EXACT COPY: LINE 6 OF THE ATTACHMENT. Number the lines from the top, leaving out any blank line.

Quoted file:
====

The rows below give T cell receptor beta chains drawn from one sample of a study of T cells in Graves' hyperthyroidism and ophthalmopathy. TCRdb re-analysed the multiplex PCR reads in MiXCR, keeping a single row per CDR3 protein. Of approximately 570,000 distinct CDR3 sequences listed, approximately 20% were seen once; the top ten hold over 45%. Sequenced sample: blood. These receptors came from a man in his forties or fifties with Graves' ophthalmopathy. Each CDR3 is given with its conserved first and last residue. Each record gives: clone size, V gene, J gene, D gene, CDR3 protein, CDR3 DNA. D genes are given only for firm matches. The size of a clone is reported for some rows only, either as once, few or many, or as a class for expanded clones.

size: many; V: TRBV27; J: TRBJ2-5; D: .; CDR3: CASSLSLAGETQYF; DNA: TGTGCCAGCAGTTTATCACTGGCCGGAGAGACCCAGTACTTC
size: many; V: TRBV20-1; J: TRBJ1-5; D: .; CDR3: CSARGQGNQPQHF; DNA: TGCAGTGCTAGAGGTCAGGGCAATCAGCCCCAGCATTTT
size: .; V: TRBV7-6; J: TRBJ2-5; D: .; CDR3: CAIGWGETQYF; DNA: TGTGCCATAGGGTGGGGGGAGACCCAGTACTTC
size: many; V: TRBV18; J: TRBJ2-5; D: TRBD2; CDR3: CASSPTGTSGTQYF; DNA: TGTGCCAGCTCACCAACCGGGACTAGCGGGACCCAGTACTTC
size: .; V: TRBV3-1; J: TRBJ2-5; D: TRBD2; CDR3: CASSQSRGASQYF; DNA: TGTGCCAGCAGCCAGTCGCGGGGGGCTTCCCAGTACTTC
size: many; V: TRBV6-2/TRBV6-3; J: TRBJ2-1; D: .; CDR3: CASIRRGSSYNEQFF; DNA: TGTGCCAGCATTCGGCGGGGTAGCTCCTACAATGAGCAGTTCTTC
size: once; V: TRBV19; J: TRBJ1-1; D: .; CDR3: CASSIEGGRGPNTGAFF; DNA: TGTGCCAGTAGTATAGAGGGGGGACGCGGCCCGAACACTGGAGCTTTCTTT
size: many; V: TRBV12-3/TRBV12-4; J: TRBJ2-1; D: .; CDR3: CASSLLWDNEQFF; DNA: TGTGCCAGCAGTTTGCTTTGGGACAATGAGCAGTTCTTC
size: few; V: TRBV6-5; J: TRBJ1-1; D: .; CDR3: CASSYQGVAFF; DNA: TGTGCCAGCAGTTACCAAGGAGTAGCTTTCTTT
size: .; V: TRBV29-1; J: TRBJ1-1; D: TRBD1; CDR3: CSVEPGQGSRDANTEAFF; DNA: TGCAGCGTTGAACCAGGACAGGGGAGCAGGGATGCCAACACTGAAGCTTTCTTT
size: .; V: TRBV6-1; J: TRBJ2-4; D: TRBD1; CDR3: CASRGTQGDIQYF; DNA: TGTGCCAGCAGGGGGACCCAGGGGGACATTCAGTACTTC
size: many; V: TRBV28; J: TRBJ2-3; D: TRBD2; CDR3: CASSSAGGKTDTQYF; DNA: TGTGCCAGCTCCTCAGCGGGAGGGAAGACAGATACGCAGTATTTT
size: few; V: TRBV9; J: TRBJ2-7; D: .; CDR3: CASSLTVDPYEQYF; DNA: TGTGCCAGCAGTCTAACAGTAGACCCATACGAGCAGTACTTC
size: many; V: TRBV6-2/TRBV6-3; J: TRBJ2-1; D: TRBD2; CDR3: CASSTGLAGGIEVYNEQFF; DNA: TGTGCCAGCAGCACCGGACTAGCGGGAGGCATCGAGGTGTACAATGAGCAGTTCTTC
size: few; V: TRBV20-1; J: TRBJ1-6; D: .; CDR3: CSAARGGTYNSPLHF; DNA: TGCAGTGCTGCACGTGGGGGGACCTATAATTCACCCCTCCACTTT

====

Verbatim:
size: .; V: TRBV3-1; J: TRBJ2-5; D: TRBD2; CDR3: CASSQSRGASQYF; DNA: TGTGCCAGCAGCCAGTCGCGGGGGGCTTCCCAGTACTTC